But Perry is quick to point out the
losses that came with those gains. "A lot
of women would not marry and have children because they would not have the chance," she says. "And when you gain responsibility, you lose a certain innocence. Responsibility has considerable burdens—not only did women have the opportunity to work, a lot of them had the necessity to work."

While Perry never married or had
children, she does keep close ties with
her family, and they're not far from her home in the small Scottish village of Portmahomack. (The house, an old
sandstone barn, overlooks the sea and
has been photographed for an upcoming issue of Architectural Digest.) Her brother, who has been her full-time research assistant for three years, comes by every day, and their mother, who used to live just down the road, is in a nursing home about 25 miles away.

"I have a garden that's two acres and cats and dogs and lots of people around me that matter to me," Perry says.

And the memory of those no longer around. Joseph Reavley, her protagonist
in No Graves as Yet, was also the name of Perry's maternal grandfather, who was a chaplain in the trenches of WWI. Although the author maintains that her character is fictional, he also takes on that role during the war.

"Joseph is on a spiritual journey to try to be the man he needs to be," Perry says. "He cannot heal most people's injuries, he can't stop [the war] from happening, all he can do is be there with people. And I think that call is to everybody. There are lots of pains and griefs we can't do anything about, but we can be there. When somebody's bereaved or dreadfully ill,
it's natural to say, 'I don't know what to do for them, I won't go.' But when we are in deep trouble, if there's somebody there who'll hold out their hand and take yours no matter what, that's sometimes the best thing you can do."

Lady Vespasia would probably agree.

Visit the Victorian World of Pitt and
Monk section of Perry's website to
learn more about this historical era:

Excerpt from Anne Perry's A CHRISTMAS JOURNEY

Lord Salchester saw Vespasia and acknowledged her appreciatively. Lady Salchester smiled with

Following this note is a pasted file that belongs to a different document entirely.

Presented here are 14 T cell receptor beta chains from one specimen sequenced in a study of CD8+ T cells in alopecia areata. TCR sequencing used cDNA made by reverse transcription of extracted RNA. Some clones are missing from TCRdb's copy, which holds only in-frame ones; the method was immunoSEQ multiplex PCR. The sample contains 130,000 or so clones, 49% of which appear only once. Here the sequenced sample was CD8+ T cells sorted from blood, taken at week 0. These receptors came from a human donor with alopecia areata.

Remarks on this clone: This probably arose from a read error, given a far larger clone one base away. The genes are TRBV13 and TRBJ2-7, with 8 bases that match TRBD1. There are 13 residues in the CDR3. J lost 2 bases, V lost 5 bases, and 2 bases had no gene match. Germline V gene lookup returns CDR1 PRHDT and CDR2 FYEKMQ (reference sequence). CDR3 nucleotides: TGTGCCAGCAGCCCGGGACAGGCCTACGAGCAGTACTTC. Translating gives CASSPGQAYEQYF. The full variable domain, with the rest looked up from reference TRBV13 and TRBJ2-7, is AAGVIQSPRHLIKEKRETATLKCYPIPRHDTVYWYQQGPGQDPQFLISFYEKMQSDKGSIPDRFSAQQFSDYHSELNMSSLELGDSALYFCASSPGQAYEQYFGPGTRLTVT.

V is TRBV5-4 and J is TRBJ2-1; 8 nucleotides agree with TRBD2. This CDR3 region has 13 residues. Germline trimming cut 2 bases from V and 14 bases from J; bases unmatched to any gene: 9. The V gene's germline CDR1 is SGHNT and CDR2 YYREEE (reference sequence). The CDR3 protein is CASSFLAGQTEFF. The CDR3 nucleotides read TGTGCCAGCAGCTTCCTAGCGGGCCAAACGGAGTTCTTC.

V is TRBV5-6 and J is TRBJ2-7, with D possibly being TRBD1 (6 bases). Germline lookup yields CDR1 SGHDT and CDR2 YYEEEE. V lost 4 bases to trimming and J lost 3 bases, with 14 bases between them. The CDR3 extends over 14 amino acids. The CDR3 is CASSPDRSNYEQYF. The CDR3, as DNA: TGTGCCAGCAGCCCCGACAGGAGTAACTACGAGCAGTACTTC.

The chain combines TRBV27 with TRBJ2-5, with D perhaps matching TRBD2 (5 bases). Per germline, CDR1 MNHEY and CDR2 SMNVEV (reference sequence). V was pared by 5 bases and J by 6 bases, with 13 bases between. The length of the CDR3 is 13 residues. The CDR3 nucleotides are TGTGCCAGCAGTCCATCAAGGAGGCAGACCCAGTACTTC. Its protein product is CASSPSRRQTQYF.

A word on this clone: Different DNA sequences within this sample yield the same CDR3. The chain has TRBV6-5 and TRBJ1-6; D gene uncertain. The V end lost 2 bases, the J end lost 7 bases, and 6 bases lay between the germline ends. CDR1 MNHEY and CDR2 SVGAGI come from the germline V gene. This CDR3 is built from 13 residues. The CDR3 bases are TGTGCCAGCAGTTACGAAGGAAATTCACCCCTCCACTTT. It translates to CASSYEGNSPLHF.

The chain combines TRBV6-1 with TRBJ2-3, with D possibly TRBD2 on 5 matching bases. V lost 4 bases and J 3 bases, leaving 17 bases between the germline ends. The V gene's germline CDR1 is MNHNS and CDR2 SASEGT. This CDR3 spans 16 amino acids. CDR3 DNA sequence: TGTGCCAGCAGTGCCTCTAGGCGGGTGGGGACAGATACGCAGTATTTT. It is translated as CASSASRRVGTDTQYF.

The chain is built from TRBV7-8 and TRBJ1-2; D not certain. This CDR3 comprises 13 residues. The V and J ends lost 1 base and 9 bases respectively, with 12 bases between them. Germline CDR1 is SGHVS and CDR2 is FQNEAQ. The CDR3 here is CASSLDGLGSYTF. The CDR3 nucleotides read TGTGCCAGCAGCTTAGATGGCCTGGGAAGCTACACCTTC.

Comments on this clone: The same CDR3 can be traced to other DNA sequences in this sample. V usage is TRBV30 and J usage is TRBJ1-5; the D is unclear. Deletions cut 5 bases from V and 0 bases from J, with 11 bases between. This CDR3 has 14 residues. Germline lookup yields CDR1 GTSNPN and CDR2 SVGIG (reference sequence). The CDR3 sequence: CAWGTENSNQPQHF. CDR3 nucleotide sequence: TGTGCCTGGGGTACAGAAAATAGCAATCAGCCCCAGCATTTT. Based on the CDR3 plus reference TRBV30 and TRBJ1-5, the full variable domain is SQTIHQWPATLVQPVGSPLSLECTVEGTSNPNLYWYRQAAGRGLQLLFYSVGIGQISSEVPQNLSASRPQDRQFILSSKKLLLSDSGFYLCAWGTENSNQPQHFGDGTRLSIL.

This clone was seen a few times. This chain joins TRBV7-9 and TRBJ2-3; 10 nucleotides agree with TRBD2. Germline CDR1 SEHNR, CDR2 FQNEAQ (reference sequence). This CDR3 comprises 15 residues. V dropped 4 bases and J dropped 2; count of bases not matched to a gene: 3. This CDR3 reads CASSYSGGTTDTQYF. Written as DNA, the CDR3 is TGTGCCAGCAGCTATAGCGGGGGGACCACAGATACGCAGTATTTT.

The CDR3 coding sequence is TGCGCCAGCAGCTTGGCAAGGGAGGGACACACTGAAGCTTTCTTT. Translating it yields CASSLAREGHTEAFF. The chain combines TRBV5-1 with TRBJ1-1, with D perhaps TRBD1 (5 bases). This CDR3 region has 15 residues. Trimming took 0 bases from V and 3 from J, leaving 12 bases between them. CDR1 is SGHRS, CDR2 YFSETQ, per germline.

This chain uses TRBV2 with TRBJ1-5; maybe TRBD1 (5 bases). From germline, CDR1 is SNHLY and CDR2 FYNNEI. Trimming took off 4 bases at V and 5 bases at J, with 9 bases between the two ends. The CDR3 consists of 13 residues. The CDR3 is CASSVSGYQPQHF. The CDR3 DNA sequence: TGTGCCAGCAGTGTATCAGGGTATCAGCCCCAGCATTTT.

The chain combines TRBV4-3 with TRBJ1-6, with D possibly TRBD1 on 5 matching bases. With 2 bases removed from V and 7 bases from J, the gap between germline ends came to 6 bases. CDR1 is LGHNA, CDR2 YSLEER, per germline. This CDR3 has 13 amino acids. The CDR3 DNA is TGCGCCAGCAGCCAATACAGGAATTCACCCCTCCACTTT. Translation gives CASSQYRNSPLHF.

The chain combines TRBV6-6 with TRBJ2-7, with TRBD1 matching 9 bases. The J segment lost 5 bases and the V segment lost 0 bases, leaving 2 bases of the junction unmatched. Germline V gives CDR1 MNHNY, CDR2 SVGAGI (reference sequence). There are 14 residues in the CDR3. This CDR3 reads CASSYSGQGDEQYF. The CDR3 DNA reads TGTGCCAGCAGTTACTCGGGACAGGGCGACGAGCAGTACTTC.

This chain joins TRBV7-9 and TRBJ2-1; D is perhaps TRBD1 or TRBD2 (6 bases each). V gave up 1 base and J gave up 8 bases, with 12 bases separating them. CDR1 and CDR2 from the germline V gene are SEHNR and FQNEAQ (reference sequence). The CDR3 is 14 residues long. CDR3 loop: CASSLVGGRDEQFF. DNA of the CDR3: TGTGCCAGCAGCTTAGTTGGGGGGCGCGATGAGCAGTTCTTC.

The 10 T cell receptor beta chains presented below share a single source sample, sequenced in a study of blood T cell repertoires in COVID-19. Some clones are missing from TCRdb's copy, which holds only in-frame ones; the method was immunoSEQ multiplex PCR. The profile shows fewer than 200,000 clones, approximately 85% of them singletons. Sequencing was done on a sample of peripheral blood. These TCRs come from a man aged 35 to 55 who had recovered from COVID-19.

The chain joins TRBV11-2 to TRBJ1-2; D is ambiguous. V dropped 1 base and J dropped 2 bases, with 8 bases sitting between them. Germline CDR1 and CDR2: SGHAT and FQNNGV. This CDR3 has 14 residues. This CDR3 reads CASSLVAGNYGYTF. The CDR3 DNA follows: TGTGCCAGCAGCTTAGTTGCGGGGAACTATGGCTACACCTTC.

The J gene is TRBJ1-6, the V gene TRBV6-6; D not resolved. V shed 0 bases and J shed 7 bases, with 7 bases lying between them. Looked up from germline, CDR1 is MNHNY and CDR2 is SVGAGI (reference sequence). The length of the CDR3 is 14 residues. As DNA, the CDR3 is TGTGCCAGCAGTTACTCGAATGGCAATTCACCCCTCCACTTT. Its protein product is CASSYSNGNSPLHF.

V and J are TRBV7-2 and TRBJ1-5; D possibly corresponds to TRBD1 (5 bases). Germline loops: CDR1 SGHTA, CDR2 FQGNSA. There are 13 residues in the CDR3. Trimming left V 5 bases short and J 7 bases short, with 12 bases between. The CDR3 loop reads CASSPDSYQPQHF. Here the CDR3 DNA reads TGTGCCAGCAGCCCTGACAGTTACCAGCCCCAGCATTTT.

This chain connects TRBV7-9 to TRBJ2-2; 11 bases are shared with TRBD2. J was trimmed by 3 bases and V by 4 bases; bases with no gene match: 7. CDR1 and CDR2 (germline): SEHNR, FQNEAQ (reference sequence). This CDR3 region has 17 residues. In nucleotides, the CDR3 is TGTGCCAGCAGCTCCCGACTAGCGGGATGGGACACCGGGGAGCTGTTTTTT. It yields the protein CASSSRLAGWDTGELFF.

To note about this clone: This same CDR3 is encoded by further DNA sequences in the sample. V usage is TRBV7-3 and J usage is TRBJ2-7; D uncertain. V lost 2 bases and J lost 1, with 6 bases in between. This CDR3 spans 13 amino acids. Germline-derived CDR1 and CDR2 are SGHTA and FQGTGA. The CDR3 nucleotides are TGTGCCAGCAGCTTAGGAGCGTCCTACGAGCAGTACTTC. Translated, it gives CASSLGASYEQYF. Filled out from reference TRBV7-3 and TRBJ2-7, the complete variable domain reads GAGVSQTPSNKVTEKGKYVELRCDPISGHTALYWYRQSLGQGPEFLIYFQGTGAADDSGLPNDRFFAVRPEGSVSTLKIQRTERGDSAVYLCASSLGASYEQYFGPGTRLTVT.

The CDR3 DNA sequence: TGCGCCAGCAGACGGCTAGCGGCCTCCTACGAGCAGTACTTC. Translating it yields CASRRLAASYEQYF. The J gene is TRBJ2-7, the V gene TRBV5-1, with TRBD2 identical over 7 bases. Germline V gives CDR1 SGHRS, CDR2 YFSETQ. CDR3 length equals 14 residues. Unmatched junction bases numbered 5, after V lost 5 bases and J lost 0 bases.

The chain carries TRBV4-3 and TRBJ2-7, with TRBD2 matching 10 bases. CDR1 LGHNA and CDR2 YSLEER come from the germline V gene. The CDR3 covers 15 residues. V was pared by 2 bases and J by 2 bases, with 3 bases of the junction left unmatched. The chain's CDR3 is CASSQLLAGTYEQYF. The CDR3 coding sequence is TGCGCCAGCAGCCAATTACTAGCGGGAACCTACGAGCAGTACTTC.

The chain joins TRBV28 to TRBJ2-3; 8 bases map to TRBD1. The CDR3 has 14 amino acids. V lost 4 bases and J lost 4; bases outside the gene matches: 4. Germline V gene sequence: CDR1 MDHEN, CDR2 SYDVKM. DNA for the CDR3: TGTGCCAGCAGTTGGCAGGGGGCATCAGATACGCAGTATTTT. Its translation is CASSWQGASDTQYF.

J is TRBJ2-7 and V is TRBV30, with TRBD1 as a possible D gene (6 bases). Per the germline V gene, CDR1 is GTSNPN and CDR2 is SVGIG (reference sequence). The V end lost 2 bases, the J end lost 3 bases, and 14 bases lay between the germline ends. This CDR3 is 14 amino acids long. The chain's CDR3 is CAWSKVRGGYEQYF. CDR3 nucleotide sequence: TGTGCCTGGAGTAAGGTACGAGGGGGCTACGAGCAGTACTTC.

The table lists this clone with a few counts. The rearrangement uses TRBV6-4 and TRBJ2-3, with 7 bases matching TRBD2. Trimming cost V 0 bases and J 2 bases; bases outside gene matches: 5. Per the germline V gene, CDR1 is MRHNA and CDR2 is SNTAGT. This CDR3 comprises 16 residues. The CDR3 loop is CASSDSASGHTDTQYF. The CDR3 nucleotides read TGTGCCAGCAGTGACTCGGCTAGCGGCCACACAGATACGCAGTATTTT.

warm lips and a glacial eye. "Good evening, Lady Vespasia," she said with penetrating clarity. "How charming to see you. You seem quite recovered from the exertion of the season." It was a less-than-kind reference to a summer cold that had made Vespasia tired and far from herself at the Henley Regatta. "Let us hope next year is not too strenuous for you," she added. She was twenty years older than Vespasia, but a woman of immense stamina who had never been beautiful.

Vespasia was aware of Lord Salchester's eye on her, and even more of Omegus Jones's. It was the latter that tempered her reply. Wit was not always funny, if it cut those already wounded. "I hope so," she answered. "It is tedious for everybody when someone cannot keep up. I shall endeavor not to
do that again."

Isobel was surprised. Lady Salchester was astounded.

Vespasia smiled sweetly and excused herself.

Gwendolen Kilmuir was talking earnestly to Bertie Rosythe. Her head was bent a trifle, the light shining on her rich brown hair and the deep plum pink of her gown. She was widowed well over a year now, and had only recently taken the opportunity to cast aside her black. She was a young woman, barely twenty-eight, and had no intention of spending longer in mourning than society demanded. She looked up demurely at Bertie, but she was smiling, and her face had a softness and a warmth to it that was hard to mistake.

Vespasia glanced at Isobel and caught a pensive look in
her eye. Then a moment later she smiled, and it was gone.

Bertie turned and saw them. As always he was gracefully polite. Gwendolen's pleasure was not as easily assumed. Vespasia saw the muscles in her neck and chin tighten and her bosom swell as she breathed deeply before mustering a smile. "Good evening, Lady Vespasia, Mrs. Alvie. How nice it will be to dine together."

"As always," Isobel murmured. "I believe we dined at Lady Cranbourne's also, during the summer? And at the queen's garden party." Her eyes flickered up and down Gwendolen's plum taffeta. "I remember your gown."

Gwendolen blushed. Bertie smiled uncertainly.

Suddenly and with a considerable jolt, Vespasia realized that Isobel's interest in Bertie was not as casual as she had supposed. The barb in her remark betrayed her. Such cruelty was not in the character she knew.

"You remember her gown?" she said in feigned surprise. "How delightful." She looked with slight disdain at Isobel's
russet gold with its sweeping skirts. "So few gowns are remarkable these days, don't you think?"

Isobel caught her breath, a flare of temper in her eyes.

Gwendolen laughed with a release of tension and turned
to Bertie again.